Help with Common Breast Problems

Nipple Discharge

Nipple discharge is a common breast symptom which is only infrequently a sign of breast cancer. Some small amount of nipple discharge can be entirely normal particularly for up to a year (or even more) after stopping breast feeding. Many women can produce a small amount of nipple discharge if they squeeze their nipples firmly (not advised). This is due to a small amount of fluid that is produced naturally within the milk ducts.

Nipple discharge which had not occurred before, should always be checked out. The commonest cause are inflammation of the milk ducts in the breast or a small harmless warty growth (often only just the size of a pinhead and termed a papilloma), within one of the milk ducts. If the discharge is due to inflammation of the milk ducts it often occurs on both sides and may vary in colour from clear through to white, brown or even green. In these cases the discharge will frequently be visible as 2 or 3 drops of fluid on the tip of the nipple when the breast is squeezed. In contrast clear discharge coming any breast and from any

Both of these causes of nipple discharge can lead to blood staining though this can also be associated with breast cancer and it is particularly important that this symptom is checked out quickly if you are aware of any blood within the discharge. It has to be emphasised that in the majority of cases, even with blood staining, that breast cancer is not the cause of the discharge.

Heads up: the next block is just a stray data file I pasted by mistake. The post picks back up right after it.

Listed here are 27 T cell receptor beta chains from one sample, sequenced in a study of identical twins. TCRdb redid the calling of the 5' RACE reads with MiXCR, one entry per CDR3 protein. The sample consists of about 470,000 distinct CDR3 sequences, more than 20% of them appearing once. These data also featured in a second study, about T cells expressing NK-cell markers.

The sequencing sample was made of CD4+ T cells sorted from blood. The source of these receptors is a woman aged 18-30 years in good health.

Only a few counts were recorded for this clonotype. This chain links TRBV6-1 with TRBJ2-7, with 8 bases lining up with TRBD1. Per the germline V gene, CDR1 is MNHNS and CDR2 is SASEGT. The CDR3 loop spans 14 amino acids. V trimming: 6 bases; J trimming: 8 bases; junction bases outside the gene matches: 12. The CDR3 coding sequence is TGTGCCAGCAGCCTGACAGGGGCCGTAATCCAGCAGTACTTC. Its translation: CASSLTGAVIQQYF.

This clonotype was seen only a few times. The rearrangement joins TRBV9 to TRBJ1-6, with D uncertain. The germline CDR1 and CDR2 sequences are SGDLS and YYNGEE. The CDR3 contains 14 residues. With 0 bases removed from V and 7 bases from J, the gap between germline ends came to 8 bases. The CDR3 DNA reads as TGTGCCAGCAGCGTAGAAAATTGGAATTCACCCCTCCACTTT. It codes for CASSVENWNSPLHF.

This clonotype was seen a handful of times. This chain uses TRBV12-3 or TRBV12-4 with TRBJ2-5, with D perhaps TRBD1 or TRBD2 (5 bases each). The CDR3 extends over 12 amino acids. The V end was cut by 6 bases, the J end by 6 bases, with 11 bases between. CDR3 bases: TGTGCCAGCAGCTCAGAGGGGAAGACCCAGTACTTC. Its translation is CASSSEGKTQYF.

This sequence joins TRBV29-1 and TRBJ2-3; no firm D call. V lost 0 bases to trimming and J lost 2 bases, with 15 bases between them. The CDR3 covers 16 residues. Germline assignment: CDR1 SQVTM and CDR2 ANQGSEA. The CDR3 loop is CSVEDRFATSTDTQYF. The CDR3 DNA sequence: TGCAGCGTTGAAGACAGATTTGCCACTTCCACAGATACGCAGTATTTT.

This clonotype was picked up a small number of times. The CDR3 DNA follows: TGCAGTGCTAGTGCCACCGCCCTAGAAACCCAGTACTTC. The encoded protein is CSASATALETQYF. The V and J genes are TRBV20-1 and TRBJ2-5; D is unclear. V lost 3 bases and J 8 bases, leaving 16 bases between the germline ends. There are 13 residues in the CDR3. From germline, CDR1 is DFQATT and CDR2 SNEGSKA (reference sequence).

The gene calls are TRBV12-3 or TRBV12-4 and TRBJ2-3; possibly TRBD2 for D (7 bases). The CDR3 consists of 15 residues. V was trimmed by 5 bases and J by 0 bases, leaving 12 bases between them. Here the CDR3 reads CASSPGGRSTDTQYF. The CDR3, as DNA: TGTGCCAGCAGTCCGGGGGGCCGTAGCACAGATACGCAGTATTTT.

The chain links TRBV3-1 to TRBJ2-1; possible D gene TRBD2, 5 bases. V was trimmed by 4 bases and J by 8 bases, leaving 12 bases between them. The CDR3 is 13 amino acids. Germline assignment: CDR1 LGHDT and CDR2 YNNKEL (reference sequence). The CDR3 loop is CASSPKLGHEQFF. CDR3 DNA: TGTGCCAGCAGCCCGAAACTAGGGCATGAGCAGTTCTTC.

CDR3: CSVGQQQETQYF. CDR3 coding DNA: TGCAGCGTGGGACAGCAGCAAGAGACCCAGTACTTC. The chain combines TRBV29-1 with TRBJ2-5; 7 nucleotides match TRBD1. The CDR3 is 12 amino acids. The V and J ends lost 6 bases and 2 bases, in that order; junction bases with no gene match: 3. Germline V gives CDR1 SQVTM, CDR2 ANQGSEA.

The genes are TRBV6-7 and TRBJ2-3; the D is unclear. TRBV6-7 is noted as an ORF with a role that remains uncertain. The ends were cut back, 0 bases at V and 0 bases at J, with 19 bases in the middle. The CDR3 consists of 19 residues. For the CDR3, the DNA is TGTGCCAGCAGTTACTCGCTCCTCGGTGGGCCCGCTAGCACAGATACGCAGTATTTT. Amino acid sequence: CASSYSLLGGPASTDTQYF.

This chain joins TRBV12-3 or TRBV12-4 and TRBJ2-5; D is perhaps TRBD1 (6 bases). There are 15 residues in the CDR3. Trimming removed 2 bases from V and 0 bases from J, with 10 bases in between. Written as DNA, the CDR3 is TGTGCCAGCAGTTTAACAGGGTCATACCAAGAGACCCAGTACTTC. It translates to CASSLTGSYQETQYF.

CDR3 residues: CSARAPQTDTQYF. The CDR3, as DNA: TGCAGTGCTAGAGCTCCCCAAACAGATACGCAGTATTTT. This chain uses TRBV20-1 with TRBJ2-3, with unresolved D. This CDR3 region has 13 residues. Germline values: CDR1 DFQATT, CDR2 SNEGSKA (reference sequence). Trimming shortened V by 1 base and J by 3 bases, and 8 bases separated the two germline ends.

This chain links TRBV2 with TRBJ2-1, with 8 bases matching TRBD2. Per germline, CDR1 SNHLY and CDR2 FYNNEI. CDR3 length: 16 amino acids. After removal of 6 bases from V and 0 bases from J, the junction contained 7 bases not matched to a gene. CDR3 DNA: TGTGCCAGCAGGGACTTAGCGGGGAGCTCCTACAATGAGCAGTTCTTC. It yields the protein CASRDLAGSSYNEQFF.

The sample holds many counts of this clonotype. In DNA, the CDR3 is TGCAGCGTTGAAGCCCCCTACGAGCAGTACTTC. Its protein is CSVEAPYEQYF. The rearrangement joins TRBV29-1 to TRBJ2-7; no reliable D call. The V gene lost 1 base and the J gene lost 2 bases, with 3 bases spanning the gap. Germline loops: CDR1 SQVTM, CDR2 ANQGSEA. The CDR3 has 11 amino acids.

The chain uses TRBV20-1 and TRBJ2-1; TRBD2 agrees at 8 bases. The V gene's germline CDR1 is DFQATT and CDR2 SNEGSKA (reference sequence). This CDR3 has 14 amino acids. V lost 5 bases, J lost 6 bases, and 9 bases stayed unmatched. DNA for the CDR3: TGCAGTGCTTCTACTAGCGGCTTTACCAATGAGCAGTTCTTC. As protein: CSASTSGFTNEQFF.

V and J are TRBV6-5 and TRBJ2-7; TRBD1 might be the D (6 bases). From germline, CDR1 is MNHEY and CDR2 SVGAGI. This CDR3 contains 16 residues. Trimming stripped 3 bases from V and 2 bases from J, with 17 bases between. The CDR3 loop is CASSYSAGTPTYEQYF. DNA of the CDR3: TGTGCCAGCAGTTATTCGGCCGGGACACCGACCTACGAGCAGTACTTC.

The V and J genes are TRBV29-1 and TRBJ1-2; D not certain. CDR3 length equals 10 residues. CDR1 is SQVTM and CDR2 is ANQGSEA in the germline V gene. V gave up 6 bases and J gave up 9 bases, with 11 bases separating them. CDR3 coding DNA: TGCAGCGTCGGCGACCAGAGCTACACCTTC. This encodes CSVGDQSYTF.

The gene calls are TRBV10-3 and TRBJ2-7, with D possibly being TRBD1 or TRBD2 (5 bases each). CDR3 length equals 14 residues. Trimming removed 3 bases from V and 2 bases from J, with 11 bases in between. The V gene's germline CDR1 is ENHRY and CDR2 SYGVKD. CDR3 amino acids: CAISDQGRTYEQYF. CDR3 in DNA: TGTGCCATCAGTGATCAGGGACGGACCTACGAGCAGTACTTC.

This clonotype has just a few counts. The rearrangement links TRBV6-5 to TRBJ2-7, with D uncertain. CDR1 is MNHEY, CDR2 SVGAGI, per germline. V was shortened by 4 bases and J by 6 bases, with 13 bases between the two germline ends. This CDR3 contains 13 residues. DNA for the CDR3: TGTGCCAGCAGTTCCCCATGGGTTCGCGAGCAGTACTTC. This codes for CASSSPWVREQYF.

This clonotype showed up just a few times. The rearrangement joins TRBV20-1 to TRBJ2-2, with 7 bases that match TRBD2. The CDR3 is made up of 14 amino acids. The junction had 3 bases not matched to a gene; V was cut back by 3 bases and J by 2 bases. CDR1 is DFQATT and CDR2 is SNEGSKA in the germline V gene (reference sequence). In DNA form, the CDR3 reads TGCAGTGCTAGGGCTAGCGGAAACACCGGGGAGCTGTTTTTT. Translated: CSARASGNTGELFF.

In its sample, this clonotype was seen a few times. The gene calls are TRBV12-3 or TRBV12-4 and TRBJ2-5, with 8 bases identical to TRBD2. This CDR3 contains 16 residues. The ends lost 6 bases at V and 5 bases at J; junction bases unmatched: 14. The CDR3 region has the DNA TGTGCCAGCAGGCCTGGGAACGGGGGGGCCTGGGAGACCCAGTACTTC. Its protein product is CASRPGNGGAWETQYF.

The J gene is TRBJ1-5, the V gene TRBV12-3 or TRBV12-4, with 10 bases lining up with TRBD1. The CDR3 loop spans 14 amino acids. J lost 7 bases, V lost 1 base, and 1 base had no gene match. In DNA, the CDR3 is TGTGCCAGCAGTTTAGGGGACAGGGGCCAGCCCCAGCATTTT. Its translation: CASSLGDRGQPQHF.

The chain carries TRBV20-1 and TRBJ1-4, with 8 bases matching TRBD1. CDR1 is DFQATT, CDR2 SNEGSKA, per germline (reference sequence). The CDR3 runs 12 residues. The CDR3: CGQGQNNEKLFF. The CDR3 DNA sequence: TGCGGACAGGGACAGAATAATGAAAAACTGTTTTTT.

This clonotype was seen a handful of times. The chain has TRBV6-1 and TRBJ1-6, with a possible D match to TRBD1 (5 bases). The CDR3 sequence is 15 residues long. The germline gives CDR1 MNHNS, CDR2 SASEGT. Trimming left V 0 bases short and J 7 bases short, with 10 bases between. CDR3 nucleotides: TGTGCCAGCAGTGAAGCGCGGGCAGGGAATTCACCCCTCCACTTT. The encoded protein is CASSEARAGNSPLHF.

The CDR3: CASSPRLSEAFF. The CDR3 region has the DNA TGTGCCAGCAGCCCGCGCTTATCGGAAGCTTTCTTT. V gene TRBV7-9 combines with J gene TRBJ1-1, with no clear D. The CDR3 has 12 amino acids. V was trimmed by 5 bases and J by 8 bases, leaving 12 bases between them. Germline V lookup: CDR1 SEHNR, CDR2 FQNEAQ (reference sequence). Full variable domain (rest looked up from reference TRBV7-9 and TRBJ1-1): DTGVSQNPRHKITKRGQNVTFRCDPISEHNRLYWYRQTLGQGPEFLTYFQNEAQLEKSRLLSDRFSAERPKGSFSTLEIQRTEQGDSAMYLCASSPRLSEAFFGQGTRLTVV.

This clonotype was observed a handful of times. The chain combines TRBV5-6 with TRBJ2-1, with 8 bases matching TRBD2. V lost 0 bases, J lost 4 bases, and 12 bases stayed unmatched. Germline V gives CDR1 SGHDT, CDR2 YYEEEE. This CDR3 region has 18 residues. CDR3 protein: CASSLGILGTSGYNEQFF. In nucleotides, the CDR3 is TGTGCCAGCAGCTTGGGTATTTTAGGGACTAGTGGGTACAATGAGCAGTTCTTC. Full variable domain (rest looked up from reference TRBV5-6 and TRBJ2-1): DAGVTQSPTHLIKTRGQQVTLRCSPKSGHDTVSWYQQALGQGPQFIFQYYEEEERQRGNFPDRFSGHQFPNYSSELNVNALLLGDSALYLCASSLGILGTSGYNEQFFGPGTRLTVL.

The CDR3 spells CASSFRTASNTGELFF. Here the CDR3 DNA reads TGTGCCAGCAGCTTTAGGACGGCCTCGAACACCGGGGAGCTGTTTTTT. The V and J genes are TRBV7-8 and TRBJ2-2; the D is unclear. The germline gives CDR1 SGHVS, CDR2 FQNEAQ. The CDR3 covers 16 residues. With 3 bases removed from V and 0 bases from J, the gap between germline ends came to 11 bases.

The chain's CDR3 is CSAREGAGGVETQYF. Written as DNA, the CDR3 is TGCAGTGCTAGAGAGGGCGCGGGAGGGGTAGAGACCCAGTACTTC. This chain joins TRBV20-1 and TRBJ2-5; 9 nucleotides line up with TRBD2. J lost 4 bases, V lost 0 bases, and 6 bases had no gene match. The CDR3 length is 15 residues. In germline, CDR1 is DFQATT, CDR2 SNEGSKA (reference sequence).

Nipple discharge is usually investigated with a mammogram, an ultrasound and by analysis of a small drop of fluid under a microscope. Sometimes it is necessary to carry out a small operation to remove one or more of the breast ducts for analysis in order to be absolutely certain of the cause of the discharge.

A very new development is this field is breast duct micro-endoscopy. In this procedure a small camera is passed down through the natural opening in the nipple and the inside of the milk ducts are visualised. This can sometimes establish diagnosis without resort to surgery. Breast duct micro-endoscopy is only available in the UK at the London Bridge Hospital.

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